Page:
In 2018, food insecurity returned to the pre-recession level of 11.1 percent, last observed in 2007.
By Alisha Coleman-Jensen
Food Assistance Branch, Economic Research Service
In 2018, food insecurity returned to the pre-recession level of 11.1 percent, last observed in 2007. It is down from 11.8 percent in 2017 and a high of 14.9 percent in 2011. USDA’s Economic Research Service recently released its Household Food Security in the United States in 2018 on the incidence and severity of food insecurity in U.S. households. In 2018, 14.3 million households had difficulty at some time during the year providing enough food for all their members because of a lack of financial or other resources.
This year’s report, using data from December 2018, shows that 88.9 percent of American households were food secure throughout the entire year, meaning that all household members had access at all times to enough food for an active, healthy life.
Food insecurity increased substantially in 2008 with the onset of the Great Recession and has been declining since 2011 when food insecurity peaked. Returning to the 2007 prevalence has been a point of interest for many that follow trends in food insecurity. Compared with other measures of hardship, like unemployment and poverty, food insecurity took longer to return to pre-recession levels.
Very low food security is the severe range of food insecurity characterized by reductions in food intake and disrupted eating patterns due to limited resources. In 2018, 4.3 percent of American households experienced very low food security. This was not significantly different from 4.5 percent in 2017. Before the Great Recession, very low food security was 4.1 percent in 2007 and then increased to 5.7 percent in 2008. In 2018, very low food security had nearly reached the pre-recession level.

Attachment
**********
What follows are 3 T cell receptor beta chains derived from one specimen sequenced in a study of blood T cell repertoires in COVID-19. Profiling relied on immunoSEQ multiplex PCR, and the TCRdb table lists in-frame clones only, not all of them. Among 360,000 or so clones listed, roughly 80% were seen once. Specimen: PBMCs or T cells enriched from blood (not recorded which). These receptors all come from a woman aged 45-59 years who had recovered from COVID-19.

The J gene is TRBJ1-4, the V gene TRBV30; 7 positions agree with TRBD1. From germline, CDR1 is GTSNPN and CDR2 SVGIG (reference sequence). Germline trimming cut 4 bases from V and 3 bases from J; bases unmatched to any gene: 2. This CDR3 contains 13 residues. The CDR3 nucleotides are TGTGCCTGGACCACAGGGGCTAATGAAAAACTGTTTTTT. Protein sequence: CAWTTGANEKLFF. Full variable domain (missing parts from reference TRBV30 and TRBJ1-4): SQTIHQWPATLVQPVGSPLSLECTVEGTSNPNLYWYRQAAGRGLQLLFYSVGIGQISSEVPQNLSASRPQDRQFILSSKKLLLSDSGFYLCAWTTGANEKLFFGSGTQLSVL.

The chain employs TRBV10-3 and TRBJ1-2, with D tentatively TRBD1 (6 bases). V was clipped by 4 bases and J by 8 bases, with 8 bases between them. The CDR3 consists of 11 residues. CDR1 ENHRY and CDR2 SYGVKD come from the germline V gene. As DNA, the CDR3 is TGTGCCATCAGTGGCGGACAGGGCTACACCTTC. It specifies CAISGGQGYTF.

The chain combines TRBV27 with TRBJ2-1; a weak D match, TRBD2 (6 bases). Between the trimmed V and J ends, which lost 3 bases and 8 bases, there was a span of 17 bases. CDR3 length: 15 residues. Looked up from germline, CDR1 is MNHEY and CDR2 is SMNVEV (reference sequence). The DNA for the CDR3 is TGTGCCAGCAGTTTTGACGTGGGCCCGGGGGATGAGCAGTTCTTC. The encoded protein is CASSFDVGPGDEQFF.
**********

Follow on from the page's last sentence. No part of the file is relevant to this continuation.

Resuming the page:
Despite recent improvements in the national food insecurity prevalence, some groups continue to face higher than average food insecurity rates. In 2018, 35.3 percent of households with incomes below the Federal poverty level were food insecure. Among single mother households with children, 27.8 percent were food insecure in 2018, and among single father households with children, 15.9 percent were food insecure. Food insecurity affected 21.2 percent of Black, non-Hispanic households and 16.2 percent of Hispanic households.
For more information about food insecurity in 2018, including by demographic characteristics, across States, and changes over time, take a look at Household Food Security in the United States in 2018. Also see ERS’s interactive food security data visualizations and media resources.